It's a natural time to put a spotlight on funds in the real estate sector.
Foreclosures abound, as homeowners walk away from properties whose values have imploded from their purchase price. The Mortgage Bankers Association reported year-end 2007 foreclosures at an all-time high and late payments at a 23-year high.
Real estate investment trusts, or REITs, and real-estate-focused financial firms that borrow money to buy income producing properties or mortgage-backed securities are teaching a risk-averse public the meaning of the term "margin call."
Carlyle Capital borrowed $32 for every dollar of equity capital to buy $22 billion in mortgage debt. When the value of its collateral went south, its Wall Street bankers issues a margin call to put up more money.
The failure to meet margin calls forces the liquidation of potentially illiquid mortgage securities. The fear is that this may further push down prices, triggering more margin calls and forced sales and leaving nobody willing to fund real estate purchases.
The worst-performing fund this week,
iShares FTSE NAREIT Mortgage REITs Index Fund
, amputated 28.57% of shareholder value in the five trading days ending March 6. The fund's 26.51% holding in
Annaly Capital Management
dropped 23.99% on lower estimates of this mortgage REIT's book value.
Down 83.09%, fund holding
failed to satisfy a $28 million margin call, defaulted on lending agreements, and risks bankruptcy. Another holding,
, crashed 70.59% after being squeezed into the fire sale of $1.3 billion in residential bonds at a loss of $152.9 million.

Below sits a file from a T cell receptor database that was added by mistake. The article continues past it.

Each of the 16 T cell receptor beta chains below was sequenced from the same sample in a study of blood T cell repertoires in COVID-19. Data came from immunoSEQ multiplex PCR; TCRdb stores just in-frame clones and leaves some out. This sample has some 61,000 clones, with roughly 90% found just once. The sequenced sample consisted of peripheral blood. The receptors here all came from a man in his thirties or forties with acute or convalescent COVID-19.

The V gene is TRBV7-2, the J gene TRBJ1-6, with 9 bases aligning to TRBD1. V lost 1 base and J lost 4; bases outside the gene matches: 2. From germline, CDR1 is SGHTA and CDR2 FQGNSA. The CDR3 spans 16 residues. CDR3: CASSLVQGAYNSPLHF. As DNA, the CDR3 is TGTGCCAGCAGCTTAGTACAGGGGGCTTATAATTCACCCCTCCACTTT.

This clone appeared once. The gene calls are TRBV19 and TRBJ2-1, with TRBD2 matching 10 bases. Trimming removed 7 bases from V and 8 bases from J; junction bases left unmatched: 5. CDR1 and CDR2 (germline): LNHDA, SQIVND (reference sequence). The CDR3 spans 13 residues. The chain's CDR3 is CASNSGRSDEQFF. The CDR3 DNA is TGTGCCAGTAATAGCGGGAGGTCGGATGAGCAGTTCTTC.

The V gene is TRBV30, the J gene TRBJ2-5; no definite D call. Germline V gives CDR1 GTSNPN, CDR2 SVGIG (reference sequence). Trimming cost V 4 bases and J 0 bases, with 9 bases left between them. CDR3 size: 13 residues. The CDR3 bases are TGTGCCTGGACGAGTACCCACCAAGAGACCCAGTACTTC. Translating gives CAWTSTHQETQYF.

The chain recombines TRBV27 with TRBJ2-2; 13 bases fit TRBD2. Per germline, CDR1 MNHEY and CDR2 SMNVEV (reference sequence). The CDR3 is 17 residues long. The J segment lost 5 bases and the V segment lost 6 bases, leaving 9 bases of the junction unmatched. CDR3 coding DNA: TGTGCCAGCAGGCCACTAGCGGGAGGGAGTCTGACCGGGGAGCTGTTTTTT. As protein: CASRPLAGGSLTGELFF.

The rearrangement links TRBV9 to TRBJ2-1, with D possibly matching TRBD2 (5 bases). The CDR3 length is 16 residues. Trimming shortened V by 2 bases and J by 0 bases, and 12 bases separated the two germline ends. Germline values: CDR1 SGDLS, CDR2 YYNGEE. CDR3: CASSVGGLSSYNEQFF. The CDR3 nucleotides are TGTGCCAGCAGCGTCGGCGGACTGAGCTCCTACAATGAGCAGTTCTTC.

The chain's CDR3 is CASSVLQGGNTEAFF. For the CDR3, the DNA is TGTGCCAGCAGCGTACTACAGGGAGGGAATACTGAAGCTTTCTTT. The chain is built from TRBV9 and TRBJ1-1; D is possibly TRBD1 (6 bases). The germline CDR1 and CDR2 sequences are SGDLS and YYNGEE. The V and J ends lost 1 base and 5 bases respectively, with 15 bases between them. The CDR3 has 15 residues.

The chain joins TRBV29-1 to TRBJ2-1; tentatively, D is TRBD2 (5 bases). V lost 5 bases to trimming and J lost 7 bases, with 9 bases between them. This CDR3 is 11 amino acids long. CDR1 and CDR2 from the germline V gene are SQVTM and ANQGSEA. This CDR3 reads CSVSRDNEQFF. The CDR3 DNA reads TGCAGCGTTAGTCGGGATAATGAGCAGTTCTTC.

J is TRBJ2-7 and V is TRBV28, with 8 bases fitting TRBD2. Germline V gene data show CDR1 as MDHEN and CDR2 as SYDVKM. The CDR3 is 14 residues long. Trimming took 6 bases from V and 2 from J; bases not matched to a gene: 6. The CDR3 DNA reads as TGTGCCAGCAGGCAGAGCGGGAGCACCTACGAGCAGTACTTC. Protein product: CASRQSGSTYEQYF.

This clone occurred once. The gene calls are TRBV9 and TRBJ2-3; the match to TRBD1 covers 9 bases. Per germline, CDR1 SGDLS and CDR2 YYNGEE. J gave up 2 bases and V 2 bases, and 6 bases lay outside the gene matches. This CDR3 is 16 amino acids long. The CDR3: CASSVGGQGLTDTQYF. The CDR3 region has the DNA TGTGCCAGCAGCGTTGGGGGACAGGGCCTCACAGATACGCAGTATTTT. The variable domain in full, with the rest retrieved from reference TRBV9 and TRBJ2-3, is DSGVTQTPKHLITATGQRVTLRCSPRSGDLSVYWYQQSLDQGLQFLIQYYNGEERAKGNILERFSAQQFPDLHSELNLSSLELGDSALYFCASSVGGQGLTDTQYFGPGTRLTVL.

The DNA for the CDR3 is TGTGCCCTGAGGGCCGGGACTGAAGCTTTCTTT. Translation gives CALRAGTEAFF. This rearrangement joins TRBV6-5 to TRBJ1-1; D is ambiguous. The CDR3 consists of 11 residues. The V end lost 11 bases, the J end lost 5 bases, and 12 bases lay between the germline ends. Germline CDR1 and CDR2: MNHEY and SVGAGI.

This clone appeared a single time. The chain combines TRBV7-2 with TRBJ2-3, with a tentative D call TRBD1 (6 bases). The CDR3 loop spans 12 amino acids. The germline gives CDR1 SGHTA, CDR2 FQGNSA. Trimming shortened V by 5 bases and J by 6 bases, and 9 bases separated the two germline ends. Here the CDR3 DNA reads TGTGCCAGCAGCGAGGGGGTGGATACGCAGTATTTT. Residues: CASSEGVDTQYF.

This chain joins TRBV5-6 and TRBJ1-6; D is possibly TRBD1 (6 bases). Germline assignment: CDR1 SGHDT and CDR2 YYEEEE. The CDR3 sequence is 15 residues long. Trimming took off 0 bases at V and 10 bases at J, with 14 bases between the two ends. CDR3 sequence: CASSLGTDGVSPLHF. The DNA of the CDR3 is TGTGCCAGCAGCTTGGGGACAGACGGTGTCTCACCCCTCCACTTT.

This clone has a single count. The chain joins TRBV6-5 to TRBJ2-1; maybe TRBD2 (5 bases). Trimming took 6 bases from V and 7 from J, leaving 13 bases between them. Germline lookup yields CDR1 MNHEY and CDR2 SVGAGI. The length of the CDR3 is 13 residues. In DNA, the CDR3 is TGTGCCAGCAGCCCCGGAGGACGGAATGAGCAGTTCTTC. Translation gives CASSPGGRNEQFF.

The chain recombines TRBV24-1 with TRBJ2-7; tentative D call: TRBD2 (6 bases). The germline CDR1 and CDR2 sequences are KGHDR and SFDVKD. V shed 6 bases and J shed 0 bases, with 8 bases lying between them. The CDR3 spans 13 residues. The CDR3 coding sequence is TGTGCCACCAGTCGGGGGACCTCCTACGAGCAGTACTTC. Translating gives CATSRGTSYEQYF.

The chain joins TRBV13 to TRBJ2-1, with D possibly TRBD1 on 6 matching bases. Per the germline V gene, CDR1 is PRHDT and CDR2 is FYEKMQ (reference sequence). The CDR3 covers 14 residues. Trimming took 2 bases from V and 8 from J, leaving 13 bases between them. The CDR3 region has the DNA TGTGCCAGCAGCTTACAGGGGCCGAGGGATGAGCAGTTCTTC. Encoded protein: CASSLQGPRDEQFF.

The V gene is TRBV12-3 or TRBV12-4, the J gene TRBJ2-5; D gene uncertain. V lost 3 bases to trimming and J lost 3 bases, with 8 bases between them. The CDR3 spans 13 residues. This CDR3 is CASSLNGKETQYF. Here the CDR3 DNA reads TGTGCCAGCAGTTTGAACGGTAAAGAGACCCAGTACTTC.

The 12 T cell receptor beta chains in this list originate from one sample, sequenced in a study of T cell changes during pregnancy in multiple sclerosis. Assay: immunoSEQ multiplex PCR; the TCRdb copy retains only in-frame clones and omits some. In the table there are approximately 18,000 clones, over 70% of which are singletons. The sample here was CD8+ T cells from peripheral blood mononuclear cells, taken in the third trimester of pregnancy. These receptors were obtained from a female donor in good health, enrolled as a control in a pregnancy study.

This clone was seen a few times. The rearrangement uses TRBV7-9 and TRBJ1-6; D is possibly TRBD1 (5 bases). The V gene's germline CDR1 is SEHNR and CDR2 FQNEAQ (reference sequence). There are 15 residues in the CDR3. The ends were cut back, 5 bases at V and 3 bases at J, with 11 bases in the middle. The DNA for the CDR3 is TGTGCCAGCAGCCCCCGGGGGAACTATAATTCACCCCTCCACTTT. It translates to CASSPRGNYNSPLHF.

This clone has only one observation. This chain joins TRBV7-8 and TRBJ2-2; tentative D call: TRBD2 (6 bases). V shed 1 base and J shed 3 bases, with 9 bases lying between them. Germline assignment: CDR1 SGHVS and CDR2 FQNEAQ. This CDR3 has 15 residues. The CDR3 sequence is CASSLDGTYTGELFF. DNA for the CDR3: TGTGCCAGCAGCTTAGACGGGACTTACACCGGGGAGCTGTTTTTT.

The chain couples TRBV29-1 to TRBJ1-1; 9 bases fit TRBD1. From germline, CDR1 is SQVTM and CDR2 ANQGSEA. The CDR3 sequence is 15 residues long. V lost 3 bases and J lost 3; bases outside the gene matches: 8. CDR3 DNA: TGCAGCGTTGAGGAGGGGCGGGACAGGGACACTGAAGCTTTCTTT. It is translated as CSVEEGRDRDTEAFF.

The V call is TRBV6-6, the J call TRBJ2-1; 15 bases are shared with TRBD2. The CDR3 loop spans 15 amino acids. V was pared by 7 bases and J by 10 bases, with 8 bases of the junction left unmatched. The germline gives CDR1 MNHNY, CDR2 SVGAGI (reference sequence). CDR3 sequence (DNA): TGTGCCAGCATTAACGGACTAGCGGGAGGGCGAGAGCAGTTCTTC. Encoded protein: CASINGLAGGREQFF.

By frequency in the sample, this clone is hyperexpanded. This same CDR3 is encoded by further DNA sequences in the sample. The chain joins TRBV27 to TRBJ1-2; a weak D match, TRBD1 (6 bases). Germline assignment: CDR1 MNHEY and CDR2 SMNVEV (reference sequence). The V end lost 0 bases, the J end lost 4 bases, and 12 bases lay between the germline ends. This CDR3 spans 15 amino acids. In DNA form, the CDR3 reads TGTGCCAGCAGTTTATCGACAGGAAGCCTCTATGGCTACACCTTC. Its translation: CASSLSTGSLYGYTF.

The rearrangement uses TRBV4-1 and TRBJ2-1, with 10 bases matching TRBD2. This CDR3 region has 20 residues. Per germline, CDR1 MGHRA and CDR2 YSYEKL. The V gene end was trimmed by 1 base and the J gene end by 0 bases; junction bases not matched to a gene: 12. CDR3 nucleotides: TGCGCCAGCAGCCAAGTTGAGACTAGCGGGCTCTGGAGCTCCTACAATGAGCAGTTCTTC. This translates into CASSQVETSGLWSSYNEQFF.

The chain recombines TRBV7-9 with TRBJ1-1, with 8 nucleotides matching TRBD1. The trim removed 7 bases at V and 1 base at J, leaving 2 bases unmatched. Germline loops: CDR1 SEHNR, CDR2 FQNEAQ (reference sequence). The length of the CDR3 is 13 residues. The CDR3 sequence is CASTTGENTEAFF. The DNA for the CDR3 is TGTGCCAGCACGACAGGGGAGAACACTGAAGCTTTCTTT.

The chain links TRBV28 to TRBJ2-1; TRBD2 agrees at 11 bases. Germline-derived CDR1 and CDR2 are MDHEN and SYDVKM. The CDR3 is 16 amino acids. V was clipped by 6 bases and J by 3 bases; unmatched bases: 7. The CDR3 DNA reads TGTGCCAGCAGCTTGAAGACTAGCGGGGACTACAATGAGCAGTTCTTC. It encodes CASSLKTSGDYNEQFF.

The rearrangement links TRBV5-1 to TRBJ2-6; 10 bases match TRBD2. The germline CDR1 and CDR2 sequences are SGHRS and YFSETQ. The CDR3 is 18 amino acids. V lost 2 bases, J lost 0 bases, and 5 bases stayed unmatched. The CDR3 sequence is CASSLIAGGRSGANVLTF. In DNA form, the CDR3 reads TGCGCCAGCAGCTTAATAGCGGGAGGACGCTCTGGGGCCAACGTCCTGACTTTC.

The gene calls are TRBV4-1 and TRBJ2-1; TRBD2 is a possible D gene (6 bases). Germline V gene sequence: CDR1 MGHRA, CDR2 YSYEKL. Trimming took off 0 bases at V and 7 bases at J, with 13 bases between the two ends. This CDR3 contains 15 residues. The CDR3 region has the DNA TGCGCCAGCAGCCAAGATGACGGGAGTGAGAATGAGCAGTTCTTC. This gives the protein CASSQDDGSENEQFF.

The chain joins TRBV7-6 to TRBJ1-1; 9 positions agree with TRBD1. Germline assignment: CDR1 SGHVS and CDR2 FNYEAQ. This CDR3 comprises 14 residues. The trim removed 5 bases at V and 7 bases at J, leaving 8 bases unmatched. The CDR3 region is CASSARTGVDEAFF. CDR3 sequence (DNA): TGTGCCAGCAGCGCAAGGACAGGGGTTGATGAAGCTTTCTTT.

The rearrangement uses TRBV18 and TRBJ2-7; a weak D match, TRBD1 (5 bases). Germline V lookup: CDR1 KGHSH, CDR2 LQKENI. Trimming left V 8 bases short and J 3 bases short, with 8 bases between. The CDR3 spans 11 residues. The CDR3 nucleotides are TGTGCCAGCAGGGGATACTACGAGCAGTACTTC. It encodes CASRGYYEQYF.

iShares DJ US Home Construction Index Fund
, off 14.25%, is the second-worst real estate fund this week. Every single holding fell for the period, with
at negative 26.56%,
at negative 19.49%,
at negative 18.61%, and
at negative 17.91% leading the way down.
Even after laying off 575 workers in November, WCI Communities warned that its fourth-quarter pretax loss could hit $460 million.
The best two funds short the members of the Dow Jones U.S. Real Estate Index. The
UltraShort Real Estate ProShares
returned 14.25% using 200% negative leverage. That's twice as much as 6.99% earned by the unleveraged
ProFunds Short Real Estate ProFund
Holdings in Thornburg Mortgage,
(down 30.76%) and
RAIT Financial Trust
(down 28.48%) contributed to the outsized performance of these funds.
RMR Asia Pacific Real Estate Fund
stayed above water. Though it's down for the year, it gained 0.54% this week by staying far enough away from the U.S. real estate market.
Also not doing too poorly this week was the
Cohen & Steers European Realty Shares
, which narrowly lost 0.23%. One of its holdings,
, added 4.09% in the period after winning approval to develop a new shopping mall in Stockholm, Sweden.
David Seiders, the Chief Economist for the National Association of Home Builders, made the case this week that to save the U.S. economy from recession, we must first save the homebuilding industry. His organization is asking Congress for $15,000 tax breaks for new home buyers, in order to promote purchases.
In addition, home builders such as Pulte and
are hoping the transition to environmentally friendly "green" homes may help revitalize the industry. However, they have yet to see a significant difference in sales.
Kevin Baker became the senior financial analyst for TSC Ratings upon the August 2006 acquisition of Weiss Ratings by TheStreet.com, covering mutual funds. He joined the Weiss Group in 1997 as a banking and brokerage analyst. In 1999, he created the Weiss Group's first ratings to gauge the level of risk in U.S. equities. Baker received a B.S. degree in management from Rensselaer Polytechnic Institute and an M.B.A. with a finance specialization from Nova Southeastern University.